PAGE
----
The U.S. Securities and Exchange Commission (SEC) mandates that publicly-traded firms disclose a large array of information to investors. Because certain disclosures could cause competitive harm, the SEC allows firms to request confidential treatment of competitively sensitive information contained in material agreements that it would otherwise be required to disclose to the public. If the SEC grants the request, the firm receives a Confidential Treatment Order (CTO), enabling them to redact specific content from their material, such as pricing terms, specifications, deadlines, and milestone payments. For the duration of time that the confidential treatment is awarded, which coincides with the length of the agreement, the redacted details are not subject to Freedom of Information Act (FOIA) requests. While a CTO shields proprietary information from competitors, it also prevents investors from obtaining potentially value-relevant information from SEC disclosures, which can be even more critical at the initial public offering (IPO) stage when it is often the first opportunity for the public to learn details about the firm.


Antitrust Executive Order and Common Ownership

Brad S. Karp is chairman and partner at Paul, Weiss, Rifkind, Wharton & Garrison LLP. This post is based on a Paul Weiss client memorandum by Mr. Karp, Aidan Synnott, Andrew Finch, William Michael, and Joseph Simons. The complete publication, including footnotes, is available here.

On April 15, 2016, President Obama issued an Executive Order entitled “Steps to Increase Competition and Better Inform Consumers and Workers to Support Continued Growth of the American Economy.”

The Order called on federal agencies to identify potentially anticompetitive practices and to furnish to the Director of the White House National Economic Council a list of actions each agency can take, including rulemaking, to promote competition. The same week, the White House Council of Economic Advisers released an antitrust-themed issue brief, which stated that “many industries may be becoming more concentrated” and enumerated a number of “potential areas for future consideration” for additional regulation. Included among those areas was “common ownership of stock by large institutional investors.”


Inside Lawyers: Friends or Gatekeepers?

Sung Hui Kim is Professor of Law and Faculty Director of the Program on In-House Counsel at the UCLA School of Law. This post is based on a recent article by Professor Kim.

What should the role of inside (in-house) lawyers be within the corporation? What, if any, obligations to the corporate entity should inside lawyers have to disrupt the material misconduct of their client representatives (to wit: senior managers, including the CEO)? Should inside lawyers conduct themselves as if they are “close friends” of senior managers or is there another, more appropriate model that would facilitate good corporate governance? To what extent should an inside lawyer think of herself as a “gatekeeper”—defined as a “private intermediary who can prevent harm to the securities markets by disrupting the misconduct of his/her client representatives? Would the imposition of some gatekeeping obligations ultimately backfire by foreclosing access to critical information about corporate misconduct? These controversial questions are, at least partially, addressed in my article, Inside Lawyers: Friends or Gatekeepers? 84 Fordham L. Rev. 1867 (2016), the fifth article of mine on the subject of gatekeeping.


SEC Monitoring of Foreign Firms’ Disclosures

James Naughton is Assistant Professor of Accounting Information and Management at Northwestern University. This post is based on a discussion paper authored by Professor Naughton; Rafael Rogo, Assistant Professor of Accounting at the University of British Columbia; Jayanthi Sunder, Associate Professor of Accounting at the University of Arizona; and Ray Zhang of the Accounting Division at the University of British Columbia.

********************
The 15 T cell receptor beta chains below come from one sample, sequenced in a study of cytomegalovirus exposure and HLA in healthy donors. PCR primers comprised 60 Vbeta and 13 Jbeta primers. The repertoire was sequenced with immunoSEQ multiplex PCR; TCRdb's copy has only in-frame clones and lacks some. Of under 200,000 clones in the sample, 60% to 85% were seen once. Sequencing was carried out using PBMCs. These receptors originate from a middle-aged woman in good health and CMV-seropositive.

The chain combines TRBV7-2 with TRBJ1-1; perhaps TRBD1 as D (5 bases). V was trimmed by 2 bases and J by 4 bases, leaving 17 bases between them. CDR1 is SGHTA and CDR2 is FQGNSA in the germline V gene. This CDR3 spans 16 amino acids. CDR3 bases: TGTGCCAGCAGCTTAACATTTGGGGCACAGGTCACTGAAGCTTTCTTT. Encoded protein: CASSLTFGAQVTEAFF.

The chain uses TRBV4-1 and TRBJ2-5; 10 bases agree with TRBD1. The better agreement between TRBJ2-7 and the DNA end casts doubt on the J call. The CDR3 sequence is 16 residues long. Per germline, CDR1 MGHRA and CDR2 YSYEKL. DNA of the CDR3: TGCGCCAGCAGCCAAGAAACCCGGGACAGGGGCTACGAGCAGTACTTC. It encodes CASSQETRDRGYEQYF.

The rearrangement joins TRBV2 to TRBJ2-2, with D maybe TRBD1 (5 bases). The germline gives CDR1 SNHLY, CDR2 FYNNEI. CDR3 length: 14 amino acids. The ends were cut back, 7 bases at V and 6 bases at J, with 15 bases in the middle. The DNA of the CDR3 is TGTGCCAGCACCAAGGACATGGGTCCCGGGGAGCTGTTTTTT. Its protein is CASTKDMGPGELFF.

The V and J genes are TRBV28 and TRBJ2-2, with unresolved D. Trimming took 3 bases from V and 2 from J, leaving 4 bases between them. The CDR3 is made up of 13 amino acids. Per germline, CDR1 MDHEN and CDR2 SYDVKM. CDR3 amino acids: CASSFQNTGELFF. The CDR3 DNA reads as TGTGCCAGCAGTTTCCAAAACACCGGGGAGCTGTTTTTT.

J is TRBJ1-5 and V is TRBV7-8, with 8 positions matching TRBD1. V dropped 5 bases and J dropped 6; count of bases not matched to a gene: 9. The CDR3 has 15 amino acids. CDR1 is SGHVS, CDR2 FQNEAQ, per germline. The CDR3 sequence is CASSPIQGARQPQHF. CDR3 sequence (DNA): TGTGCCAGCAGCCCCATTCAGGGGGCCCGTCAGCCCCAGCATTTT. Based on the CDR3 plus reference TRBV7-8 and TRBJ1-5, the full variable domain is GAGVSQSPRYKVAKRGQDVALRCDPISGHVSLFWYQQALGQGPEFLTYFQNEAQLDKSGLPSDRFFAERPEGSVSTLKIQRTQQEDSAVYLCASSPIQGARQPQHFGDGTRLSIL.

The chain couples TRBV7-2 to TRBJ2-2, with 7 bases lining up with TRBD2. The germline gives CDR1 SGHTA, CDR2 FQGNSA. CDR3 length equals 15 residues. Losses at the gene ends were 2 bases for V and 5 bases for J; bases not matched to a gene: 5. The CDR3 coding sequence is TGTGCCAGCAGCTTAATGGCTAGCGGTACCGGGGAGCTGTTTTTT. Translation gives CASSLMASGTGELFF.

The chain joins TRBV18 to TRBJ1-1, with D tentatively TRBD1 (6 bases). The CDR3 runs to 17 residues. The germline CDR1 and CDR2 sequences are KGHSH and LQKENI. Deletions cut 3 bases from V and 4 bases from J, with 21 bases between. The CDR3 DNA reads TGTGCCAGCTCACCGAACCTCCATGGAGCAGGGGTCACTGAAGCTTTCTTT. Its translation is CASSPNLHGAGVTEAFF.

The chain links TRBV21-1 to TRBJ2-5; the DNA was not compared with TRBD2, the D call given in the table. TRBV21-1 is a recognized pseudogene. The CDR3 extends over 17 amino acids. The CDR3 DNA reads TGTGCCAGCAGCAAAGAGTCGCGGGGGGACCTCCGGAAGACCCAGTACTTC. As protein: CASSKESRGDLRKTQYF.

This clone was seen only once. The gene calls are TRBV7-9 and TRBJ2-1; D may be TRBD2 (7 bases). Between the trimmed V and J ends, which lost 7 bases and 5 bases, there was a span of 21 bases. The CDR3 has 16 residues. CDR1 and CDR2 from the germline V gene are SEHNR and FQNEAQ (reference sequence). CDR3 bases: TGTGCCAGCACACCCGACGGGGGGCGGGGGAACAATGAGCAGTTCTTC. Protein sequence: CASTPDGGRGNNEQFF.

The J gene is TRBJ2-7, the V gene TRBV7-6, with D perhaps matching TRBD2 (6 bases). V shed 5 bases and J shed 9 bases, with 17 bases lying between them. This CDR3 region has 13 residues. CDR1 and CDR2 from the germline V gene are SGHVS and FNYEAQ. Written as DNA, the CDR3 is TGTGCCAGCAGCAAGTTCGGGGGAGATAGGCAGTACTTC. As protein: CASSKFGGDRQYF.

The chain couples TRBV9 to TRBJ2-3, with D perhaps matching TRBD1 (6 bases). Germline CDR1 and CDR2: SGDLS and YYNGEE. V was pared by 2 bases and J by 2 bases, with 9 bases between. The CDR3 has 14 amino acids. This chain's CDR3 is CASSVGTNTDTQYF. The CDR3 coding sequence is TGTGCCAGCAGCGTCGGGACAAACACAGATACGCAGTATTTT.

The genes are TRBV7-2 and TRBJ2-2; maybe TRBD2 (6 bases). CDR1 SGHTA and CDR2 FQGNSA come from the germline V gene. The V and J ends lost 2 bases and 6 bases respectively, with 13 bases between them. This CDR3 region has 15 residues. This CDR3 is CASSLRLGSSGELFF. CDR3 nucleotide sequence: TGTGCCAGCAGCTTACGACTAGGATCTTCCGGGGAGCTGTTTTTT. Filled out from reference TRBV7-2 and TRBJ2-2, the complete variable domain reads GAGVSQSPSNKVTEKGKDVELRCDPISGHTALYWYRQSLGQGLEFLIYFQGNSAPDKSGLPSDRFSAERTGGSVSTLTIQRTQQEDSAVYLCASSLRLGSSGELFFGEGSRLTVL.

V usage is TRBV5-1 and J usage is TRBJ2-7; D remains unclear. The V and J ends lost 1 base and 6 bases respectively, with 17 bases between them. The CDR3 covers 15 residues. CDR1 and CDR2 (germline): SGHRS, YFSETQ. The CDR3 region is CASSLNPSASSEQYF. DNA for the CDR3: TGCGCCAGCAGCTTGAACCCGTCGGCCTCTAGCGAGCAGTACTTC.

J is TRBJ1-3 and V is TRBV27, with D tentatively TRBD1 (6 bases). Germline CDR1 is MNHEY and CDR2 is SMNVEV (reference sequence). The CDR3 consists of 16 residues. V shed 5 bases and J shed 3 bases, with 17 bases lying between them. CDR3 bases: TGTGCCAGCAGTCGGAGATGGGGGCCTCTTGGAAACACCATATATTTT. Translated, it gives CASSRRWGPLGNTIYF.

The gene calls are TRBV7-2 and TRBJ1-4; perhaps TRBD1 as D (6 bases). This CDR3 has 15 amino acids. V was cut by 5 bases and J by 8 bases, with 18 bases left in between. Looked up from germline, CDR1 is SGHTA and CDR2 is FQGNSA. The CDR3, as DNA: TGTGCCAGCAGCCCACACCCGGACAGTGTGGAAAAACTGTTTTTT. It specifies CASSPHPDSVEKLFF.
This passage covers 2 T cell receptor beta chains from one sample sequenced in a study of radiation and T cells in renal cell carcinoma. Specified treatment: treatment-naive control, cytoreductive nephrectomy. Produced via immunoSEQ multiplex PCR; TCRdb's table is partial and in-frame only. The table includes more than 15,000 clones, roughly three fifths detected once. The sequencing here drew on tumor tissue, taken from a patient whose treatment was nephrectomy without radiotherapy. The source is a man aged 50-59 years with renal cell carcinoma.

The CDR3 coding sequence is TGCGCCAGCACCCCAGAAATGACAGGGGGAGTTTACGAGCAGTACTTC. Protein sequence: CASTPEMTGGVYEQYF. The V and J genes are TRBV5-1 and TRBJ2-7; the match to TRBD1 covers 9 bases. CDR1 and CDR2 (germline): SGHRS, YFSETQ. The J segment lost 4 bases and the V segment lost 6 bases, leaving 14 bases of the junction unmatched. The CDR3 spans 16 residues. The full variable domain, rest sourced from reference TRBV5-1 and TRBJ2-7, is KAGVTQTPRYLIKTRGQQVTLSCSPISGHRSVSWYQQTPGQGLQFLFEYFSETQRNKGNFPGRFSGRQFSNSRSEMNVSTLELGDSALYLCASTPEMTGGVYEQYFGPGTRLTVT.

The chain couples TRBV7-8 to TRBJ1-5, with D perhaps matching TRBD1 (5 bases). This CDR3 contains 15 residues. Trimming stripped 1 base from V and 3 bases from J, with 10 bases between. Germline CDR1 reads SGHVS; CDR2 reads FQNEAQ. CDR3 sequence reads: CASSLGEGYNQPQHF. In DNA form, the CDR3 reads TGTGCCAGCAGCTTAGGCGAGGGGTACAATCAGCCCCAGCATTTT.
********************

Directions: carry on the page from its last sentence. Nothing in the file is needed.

Foreign firms represent a significant proportion of firms trading in US markets. These firms, like listed US firms, are subject to monitoring by the Securities Exchange Commission (SEC). However, because of SEC’s tripartite mission to protect investors, maintain fair, orderly, and efficient markets, and facilitate capital formation, it is not obvious how SEC monitoring of foreign firms compares with US firms. In particular, SEC may balance the need for rigorous monitoring of foreign firms to protect US investors with an approach that facilitates capital formation by attracting foreign firms to list in the US. In addition, due to the heterogeneity of foreign firms and their home institutions, it is not obvious how the intensity of SEC monitoring is distributed across different countries. In our paper SEC Monitoring of Foreign Firms’ Disclosures, which was recently made publicly available on SSRN, we examine whether SEC’s monitoring activities differ for US versus foreign firms and whether it varies based on attributes of the home country’s institutions.


Challenges to Going-Private Mergers in New York

Jason M. Halper is a partner in the Securities Litigation & Regulatory Enforcement Practice Group at Orrick, Herrington & Sutcliffe LLP. This post is based on an Orrick publication by Mr. Halper, Richard V. Smith, and Gregory Beaman.

In a landmark decision on May 5, 2016, the New York Court of Appeals held that challenges to going-private mergers where there is a controlling stockholder must be reviewed under the deferential business judgment rule rather than the more exacting “entire fairness” standard of review, as long as certain protections for minority stockholders are in place from the time the transaction is proposed. See In the Matter of Kenneth Cole Productions, Inc., S’holder Litig.,—N.E.3d—, 2016 WL 2350133 (N.Y. 2016). In so holding, New York’s highest court adopted the same standard of review announced by the Delaware Supreme Court in Kahn v. M&F Worldwide Corp., 88 A.3d 635, 648-49 (Del. 2014).

New York now joins Delaware in its view that going-private mergers with a controlling stockholder will be insulated from “entire fairness” review as long as the transaction is, at the time an offer is first made, conditioned on approval by (1) a truly independent and empowered special committee, and (2) an informed majority of the minority stockholders.